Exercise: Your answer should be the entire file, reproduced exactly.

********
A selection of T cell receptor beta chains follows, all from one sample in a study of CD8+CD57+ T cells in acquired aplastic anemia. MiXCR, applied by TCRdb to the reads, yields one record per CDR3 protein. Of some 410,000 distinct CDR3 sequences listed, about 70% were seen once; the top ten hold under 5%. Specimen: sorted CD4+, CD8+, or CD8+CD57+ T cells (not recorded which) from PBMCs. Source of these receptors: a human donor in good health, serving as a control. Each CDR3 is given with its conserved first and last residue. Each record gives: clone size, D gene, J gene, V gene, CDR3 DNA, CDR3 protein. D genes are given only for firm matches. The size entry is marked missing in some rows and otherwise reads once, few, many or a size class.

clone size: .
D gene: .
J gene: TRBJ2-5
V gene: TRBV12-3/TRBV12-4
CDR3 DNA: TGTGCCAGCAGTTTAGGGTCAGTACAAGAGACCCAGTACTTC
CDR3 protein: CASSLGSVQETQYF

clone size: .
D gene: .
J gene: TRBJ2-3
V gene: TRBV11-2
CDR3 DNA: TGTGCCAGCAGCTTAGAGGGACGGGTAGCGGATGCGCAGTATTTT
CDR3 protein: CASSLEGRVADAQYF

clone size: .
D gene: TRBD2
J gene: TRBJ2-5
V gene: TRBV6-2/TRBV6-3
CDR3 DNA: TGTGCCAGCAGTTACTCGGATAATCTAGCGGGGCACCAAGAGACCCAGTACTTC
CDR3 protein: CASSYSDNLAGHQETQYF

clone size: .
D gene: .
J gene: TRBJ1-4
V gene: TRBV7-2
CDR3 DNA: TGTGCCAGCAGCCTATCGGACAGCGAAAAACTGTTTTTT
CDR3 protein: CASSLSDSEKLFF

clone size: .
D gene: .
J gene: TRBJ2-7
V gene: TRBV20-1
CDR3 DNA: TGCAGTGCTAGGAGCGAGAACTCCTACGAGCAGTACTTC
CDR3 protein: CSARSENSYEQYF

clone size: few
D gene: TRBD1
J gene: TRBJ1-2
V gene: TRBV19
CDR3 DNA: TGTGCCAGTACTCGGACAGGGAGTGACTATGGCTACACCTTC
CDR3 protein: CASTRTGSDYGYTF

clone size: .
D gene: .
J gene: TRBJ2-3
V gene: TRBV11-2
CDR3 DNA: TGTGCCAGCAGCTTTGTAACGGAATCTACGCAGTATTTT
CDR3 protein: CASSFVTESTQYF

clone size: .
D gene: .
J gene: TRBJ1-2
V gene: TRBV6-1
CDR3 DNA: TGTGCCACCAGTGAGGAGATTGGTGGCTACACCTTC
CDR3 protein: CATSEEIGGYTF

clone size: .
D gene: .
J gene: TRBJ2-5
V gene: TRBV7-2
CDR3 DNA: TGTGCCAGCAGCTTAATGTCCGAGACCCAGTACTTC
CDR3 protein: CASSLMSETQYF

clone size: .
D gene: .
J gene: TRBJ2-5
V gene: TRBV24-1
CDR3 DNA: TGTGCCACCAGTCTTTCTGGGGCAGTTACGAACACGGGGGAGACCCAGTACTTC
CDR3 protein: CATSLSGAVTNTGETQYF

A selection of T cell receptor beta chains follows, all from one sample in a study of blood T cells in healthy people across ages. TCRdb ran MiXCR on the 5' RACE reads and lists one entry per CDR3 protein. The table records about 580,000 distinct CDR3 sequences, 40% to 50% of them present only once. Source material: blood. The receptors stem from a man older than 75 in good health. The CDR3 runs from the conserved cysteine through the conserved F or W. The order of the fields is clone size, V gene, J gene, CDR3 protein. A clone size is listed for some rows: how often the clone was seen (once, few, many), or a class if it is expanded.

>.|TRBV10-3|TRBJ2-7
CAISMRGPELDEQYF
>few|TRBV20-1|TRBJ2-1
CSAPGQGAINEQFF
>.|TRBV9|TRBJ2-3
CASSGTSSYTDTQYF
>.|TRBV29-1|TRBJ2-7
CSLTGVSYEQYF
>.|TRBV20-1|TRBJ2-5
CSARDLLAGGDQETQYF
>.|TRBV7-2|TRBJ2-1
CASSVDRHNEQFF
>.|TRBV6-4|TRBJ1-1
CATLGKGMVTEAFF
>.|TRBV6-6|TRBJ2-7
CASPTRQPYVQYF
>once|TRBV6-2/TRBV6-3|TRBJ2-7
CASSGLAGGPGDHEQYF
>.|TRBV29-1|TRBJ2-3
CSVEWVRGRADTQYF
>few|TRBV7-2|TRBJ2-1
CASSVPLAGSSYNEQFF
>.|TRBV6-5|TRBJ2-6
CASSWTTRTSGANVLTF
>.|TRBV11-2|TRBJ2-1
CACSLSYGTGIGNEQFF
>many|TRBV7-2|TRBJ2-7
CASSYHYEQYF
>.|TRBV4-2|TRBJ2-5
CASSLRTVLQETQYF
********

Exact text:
A selection of T cell receptor beta chains follows, all from one sample in a study of CD8+CD57+ T cells in acquired aplastic anemia. MiXCR, applied by TCRdb to the reads, yields one record per CDR3 protein. Of some 410,000 distinct CDR3 sequences listed, about 70% were seen once; the top ten hold under 5%. Specimen: sorted CD4+, CD8+, or CD8+CD57+ T cells (not recorded which) from PBMCs. Source of these receptors: a human donor in good health, serving as a control. Each CDR3 is given with its conserved first and last residue. Each record gives: clone size, D gene, J gene, V gene, CDR3 DNA, CDR3 protein. D genes are given only for firm matches. The size entry is marked missing in some rows and otherwise reads once, few, many or a size class.

clone size: .
D gene: .
J gene: TRBJ2-5
V gene: TRBV12-3/TRBV12-4
CDR3 DNA: TGTGCCAGCAGTTTAGGGTCAGTACAAGAGACCCAGTACTTC
CDR3 protein: CASSLGSVQETQYF

clone size: .
D gene: .
J gene: TRBJ2-3
V gene: TRBV11-2
CDR3 DNA: TGTGCCAGCAGCTTAGAGGGACGGGTAGCGGATGCGCAGTATTTT
CDR3 protein: CASSLEGRVADAQYF

clone size: .
D gene: TRBD2
J gene: TRBJ2-5
V gene: TRBV6-2/TRBV6-3
CDR3 DNA: TGTGCCAGCAGTTACTCGGATAATCTAGCGGGGCACCAAGAGACCCAGTACTTC
CDR3 protein: CASSYSDNLAGHQETQYF

clone size: .
D gene: .
J gene: TRBJ1-4
V gene: TRBV7-2
CDR3 DNA: TGTGCCAGCAGCCTATCGGACAGCGAAAAACTGTTTTTT
CDR3 protein: CASSLSDSEKLFF

clone size: .
D gene: .
J gene: TRBJ2-7
V gene: TRBV20-1
CDR3 DNA: TGCAGTGCTAGGAGCGAGAACTCCTACGAGCAGTACTTC
CDR3 protein: CSARSENSYEQYF

clone size: few
D gene: TRBD1
J gene: TRBJ1-2
V gene: TRBV19
CDR3 DNA: TGTGCCAGTACTCGGACAGGGAGTGACTATGGCTACACCTTC
CDR3 protein: CASTRTGSDYGYTF

clone size: .
D gene: .
J gene: TRBJ2-3
V gene: TRBV11-2
CDR3 DNA: TGTGCCAGCAGCTTTGTAACGGAATCTACGCAGTATTTT
CDR3 protein: CASSFVTESTQYF

clone size: .
D gene: .
J gene: TRBJ1-2
V gene: TRBV6-1
CDR3 DNA: TGTGCCACCAGTGAGGAGATTGGTGGCTACACCTTC
CDR3 protein: CATSEEIGGYTF

clone size: .
D gene: .
J gene: TRBJ2-5
V gene: TRBV7-2
CDR3 DNA: TGTGCCAGCAGCTTAATGTCCGAGACCCAGTACTTC
CDR3 protein: CASSLMSETQYF

clone size: .
D gene: .
J gene: TRBJ2-5
V gene: TRBV24-1
CDR3 DNA: TGTGCCACCAGTCTTTCTGGGGCAGTTACGAACACGGGGGAGACCCAGTACTTC
CDR3 protein: CATSLSGAVTNTGETQYF

A selection of T cell receptor beta chains follows, all from one sample in a study of blood T cells in healthy people across ages. TCRdb ran MiXCR on the 5' RACE reads and lists one entry per CDR3 protein. The table records about 580,000 distinct CDR3 sequences, 40% to 50% of them present only once. Source material: blood. The receptors stem from a man older than 75 in good health. The CDR3 runs from the conserved cysteine through the conserved F or W. The order of the fields is clone size, V gene, J gene, CDR3 protein. A clone size is listed for some rows: how often the clone was seen (once, few, many), or a class if it is expanded.

>.|TRBV10-3|TRBJ2-7
CAISMRGPELDEQYF
>few|TRBV20-1|TRBJ2-1
CSAPGQGAINEQFF
>.|TRBV9|TRBJ2-3
CASSGTSSYTDTQYF
>.|TRBV29-1|TRBJ2-7
CSLTGVSYEQYF
>.|TRBV20-1|TRBJ2-5
CSARDLLAGGDQETQYF
>.|TRBV7-2|TRBJ2-1
CASSVDRHNEQFF
>.|TRBV6-4|TRBJ1-1
CATLGKGMVTEAFF
>.|TRBV6-6|TRBJ2-7
CASPTRQPYVQYF
>once|TRBV6-2/TRBV6-3|TRBJ2-7
CASSGLAGGPGDHEQYF
>.|TRBV29-1|TRBJ2-3
CSVEWVRGRADTQYF
>few|TRBV7-2|TRBJ2-1
CASSVPLAGSSYNEQFF
>.|TRBV6-5|TRBJ2-6
CASSWTTRTSGANVLTF
>.|TRBV11-2|TRBJ2-1
CACSLSYGTGIGNEQFF
>many|TRBV7-2|TRBJ2-7
CASSYHYEQYF
>.|TRBV4-2|TRBJ2-5
CASSLRTVLQETQYF